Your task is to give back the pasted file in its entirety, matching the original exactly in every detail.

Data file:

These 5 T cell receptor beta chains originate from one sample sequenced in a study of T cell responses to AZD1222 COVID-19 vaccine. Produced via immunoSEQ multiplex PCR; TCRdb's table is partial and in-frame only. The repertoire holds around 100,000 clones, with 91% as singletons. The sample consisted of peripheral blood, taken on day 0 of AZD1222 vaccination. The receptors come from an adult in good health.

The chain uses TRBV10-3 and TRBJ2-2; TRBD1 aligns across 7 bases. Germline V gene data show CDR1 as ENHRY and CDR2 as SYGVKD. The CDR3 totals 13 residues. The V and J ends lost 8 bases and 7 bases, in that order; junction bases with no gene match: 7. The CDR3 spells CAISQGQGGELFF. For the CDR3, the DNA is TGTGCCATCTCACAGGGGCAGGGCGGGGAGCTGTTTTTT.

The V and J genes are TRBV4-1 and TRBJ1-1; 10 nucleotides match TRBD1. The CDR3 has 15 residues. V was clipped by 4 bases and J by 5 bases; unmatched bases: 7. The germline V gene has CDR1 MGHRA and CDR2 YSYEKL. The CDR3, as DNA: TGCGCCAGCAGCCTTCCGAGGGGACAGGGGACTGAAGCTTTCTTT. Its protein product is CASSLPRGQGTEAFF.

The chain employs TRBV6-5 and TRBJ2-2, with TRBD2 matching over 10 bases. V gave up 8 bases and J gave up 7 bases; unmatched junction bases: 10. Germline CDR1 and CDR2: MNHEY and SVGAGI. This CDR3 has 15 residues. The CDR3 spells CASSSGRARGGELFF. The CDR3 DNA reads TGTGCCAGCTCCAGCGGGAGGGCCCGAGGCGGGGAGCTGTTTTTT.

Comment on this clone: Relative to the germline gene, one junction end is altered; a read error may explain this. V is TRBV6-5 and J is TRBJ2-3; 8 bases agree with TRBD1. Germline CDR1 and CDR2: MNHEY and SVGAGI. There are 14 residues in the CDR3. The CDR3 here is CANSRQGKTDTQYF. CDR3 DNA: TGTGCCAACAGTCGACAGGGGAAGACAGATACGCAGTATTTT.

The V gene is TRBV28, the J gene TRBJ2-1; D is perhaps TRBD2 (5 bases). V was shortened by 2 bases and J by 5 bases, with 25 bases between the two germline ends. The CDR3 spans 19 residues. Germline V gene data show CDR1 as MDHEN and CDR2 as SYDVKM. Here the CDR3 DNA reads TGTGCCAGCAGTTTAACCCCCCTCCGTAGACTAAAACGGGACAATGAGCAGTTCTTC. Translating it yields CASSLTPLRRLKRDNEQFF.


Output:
These 5 T cell receptor beta chains originate from one sample sequenced in a study of T cell responses to AZD1222 COVID-19 vaccine. Produced via immunoSEQ multiplex PCR; TCRdb's table is partial and in-frame only. The repertoire holds around 100,000 clones, with 91% as singletons. The sample consisted of peripheral blood, taken on day 0 of AZD1222 vaccination. The receptors come from an adult in good health.

The chain uses TRBV10-3 and TRBJ2-2; TRBD1 aligns across 7 bases. Germline V gene data show CDR1 as ENHRY and CDR2 as SYGVKD. The CDR3 totals 13 residues. The V and J ends lost 8 bases and 7 bases, in that order; junction bases with no gene match: 7. The CDR3 spells CAISQGQGGELFF. For the CDR3, the DNA is TGTGCCATCTCACAGGGGCAGGGCGGGGAGCTGTTTTTT.

The V and J genes are TRBV4-1 and TRBJ1-1; 10 nucleotides match TRBD1. The CDR3 has 15 residues. V was clipped by 4 bases and J by 5 bases; unmatched bases: 7. The germline V gene has CDR1 MGHRA and CDR2 YSYEKL. The CDR3, as DNA: TGCGCCAGCAGCCTTCCGAGGGGACAGGGGACTGAAGCTTTCTTT. Its protein product is CASSLPRGQGTEAFF.

The chain employs TRBV6-5 and TRBJ2-2, with TRBD2 matching over 10 bases. V gave up 8 bases and J gave up 7 bases; unmatched junction bases: 10. Germline CDR1 and CDR2: MNHEY and SVGAGI. This CDR3 has 15 residues. The CDR3 spells CASSSGRARGGELFF. The CDR3 DNA reads TGTGCCAGCTCCAGCGGGAGGGCCCGAGGCGGGGAGCTGTTTTTT.

Comment on this clone: Relative to the germline gene, one junction end is altered; a read error may explain this. V is TRBV6-5 and J is TRBJ2-3; 8 bases agree with TRBD1. Germline CDR1 and CDR2: MNHEY and SVGAGI. There are 14 residues in the CDR3. The CDR3 here is CANSRQGKTDTQYF. CDR3 DNA: TGTGCCAACAGTCGACAGGGGAAGACAGATACGCAGTATTTT.

The V gene is TRBV28, the J gene TRBJ2-1; D is perhaps TRBD2 (5 bases). V was shortened by 2 bases and J by 5 bases, with 25 bases between the two germline ends. The CDR3 spans 19 residues. Germline V gene data show CDR1 as MDHEN and CDR2 as SYDVKM. Here the CDR3 DNA reads TGTGCCAGCAGTTTAACCCCCCTCCGTAGACTAAAACGGGACAATGAGCAGTTCTTC. Translating it yields CASSLTPLRRLKRDNEQFF.